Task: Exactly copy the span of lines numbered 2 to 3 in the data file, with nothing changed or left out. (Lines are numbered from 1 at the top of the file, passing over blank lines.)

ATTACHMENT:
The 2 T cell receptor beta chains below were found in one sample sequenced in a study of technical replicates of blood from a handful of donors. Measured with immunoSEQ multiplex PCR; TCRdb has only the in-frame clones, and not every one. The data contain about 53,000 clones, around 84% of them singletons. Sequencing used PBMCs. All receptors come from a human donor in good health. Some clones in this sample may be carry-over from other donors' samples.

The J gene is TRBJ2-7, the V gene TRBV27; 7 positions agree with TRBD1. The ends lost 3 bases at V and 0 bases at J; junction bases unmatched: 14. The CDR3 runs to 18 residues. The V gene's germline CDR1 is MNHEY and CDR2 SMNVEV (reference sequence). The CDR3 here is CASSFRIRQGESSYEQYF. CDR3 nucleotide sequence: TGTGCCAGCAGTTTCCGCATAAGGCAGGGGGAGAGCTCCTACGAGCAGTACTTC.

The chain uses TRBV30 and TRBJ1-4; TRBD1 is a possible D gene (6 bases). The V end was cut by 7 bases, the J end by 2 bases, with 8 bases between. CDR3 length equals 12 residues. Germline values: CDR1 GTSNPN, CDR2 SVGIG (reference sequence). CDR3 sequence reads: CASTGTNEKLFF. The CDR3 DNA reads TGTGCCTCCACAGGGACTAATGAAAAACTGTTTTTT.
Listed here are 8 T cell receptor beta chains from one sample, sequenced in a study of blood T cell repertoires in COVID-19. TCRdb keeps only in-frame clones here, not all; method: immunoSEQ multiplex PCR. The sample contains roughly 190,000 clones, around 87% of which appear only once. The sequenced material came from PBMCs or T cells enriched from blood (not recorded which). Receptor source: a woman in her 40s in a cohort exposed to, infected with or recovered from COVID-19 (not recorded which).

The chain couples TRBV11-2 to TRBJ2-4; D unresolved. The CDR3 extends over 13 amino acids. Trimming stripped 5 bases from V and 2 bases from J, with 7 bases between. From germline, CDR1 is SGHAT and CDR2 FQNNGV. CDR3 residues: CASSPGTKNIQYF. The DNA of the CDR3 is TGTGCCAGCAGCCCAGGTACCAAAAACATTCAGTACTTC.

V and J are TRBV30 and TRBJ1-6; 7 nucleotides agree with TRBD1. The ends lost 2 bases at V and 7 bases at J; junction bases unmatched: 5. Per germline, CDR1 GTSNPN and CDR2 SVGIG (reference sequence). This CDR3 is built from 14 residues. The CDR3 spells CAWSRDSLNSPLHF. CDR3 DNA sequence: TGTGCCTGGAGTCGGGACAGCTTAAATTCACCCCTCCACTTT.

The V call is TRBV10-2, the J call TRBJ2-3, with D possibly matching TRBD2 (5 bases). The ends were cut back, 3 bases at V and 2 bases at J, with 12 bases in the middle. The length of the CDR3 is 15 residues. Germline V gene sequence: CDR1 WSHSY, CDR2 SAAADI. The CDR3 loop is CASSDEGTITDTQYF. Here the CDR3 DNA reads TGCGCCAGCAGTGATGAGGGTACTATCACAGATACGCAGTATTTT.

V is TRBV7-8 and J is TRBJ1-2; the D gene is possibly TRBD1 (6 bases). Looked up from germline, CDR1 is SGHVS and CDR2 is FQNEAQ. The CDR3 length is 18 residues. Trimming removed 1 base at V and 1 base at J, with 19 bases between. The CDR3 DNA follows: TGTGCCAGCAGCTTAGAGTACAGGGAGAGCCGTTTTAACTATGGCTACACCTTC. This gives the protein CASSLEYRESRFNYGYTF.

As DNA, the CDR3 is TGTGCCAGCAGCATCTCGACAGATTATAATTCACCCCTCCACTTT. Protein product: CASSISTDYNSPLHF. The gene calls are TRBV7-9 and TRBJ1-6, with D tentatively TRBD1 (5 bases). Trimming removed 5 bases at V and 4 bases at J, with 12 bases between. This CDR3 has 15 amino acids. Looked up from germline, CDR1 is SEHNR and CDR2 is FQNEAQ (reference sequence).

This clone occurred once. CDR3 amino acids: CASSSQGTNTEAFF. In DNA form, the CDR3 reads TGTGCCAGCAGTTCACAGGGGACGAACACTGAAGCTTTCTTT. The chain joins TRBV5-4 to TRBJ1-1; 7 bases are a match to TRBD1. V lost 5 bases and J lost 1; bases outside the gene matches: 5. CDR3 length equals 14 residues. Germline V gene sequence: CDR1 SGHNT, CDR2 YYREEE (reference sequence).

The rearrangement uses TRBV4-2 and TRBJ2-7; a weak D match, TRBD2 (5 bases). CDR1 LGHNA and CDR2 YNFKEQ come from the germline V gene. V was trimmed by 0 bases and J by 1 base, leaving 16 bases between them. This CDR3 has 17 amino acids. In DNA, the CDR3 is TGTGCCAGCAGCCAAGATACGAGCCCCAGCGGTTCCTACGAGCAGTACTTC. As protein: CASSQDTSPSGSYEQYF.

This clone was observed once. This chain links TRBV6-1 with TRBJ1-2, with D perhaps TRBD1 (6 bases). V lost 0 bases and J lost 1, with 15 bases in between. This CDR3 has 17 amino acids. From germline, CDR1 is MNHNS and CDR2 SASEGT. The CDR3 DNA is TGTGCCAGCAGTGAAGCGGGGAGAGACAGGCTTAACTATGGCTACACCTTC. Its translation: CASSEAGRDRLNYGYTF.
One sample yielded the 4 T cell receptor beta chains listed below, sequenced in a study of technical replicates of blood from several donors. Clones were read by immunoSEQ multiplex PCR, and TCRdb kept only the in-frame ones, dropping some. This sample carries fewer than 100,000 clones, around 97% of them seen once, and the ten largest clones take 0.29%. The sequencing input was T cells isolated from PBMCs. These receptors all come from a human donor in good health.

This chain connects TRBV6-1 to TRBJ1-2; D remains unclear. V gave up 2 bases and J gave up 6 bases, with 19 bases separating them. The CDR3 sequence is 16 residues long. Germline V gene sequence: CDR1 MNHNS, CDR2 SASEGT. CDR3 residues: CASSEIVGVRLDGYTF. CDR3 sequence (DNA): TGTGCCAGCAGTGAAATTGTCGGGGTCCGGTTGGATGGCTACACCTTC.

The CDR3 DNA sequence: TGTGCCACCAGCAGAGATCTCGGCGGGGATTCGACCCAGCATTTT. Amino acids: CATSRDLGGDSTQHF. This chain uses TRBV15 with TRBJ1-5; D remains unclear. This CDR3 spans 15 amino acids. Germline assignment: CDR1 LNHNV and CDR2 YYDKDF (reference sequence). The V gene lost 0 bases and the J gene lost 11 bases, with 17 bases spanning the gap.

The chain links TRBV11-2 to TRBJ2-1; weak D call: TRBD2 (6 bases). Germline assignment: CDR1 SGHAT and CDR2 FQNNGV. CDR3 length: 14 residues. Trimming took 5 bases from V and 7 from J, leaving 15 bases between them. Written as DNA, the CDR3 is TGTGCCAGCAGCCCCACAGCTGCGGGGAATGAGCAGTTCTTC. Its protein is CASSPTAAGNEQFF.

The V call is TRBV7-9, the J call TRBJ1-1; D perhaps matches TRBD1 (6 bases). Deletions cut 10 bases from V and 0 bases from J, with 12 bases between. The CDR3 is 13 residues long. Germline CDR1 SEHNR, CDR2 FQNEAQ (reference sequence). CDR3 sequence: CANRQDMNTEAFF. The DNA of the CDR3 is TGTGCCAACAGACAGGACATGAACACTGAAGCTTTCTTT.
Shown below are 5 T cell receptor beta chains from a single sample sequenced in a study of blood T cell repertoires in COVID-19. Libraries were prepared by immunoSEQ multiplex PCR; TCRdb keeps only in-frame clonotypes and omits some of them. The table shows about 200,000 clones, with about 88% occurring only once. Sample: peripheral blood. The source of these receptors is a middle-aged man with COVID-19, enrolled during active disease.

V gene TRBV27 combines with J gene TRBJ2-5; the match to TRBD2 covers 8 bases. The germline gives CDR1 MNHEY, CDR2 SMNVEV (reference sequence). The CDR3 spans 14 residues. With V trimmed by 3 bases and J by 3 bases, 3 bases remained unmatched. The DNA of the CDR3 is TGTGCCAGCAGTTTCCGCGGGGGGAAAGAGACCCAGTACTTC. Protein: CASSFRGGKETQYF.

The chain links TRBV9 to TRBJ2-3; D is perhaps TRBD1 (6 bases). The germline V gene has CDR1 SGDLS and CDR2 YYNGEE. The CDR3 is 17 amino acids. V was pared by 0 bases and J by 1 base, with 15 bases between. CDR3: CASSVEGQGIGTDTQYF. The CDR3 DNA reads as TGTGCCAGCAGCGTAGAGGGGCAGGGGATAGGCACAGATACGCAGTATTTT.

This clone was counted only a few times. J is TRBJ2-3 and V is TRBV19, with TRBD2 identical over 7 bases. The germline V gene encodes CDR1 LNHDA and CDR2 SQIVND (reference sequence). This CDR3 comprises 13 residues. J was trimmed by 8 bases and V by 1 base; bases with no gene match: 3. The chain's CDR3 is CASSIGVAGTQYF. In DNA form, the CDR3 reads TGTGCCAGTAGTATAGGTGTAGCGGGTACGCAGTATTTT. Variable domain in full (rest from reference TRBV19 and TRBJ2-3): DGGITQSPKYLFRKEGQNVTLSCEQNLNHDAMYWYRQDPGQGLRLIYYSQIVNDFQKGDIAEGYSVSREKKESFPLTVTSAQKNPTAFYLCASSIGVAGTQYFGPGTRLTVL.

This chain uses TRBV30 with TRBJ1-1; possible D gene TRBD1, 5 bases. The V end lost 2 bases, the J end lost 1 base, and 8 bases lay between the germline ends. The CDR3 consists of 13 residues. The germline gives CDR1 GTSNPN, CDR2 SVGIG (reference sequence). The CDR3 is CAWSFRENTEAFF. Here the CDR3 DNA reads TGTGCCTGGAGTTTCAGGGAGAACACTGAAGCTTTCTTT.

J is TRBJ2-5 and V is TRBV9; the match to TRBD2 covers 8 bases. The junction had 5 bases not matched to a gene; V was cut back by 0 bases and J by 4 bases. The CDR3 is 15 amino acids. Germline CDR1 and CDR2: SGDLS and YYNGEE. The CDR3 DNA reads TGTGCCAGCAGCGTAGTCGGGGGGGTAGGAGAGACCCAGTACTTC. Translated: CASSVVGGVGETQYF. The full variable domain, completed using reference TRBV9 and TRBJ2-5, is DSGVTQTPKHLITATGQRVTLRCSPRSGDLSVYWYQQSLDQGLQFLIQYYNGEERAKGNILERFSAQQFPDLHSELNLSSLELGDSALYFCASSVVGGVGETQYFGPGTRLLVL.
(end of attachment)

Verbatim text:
The J gene is TRBJ2-7, the V gene TRBV27; 7 positions agree with TRBD1. The ends lost 3 bases at V and 0 bases at J; junction bases unmatched: 14. The CDR3 runs to 18 residues. The V gene's germline CDR1 is MNHEY and CDR2 SMNVEV (reference sequence). The CDR3 here is CASSFRIRQGESSYEQYF. CDR3 nucleotide sequence: TGTGCCAGCAGTTTCCGCATAAGGCAGGGGGAGAGCTCCTACGAGCAGTACTTC.

The chain uses TRBV30 and TRBJ1-4; TRBD1 is a possible D gene (6 bases). The V end was cut by 7 bases, the J end by 2 bases, with 8 bases between. CDR3 length equals 12 residues. Germline values: CDR1 GTSNPN, CDR2 SVGIG (reference sequence). CDR3 sequence reads: CASTGTNEKLFF. The CDR3 DNA reads TGTGCCTCCACAGGGACTAATGAAAAACTGTTTTTT.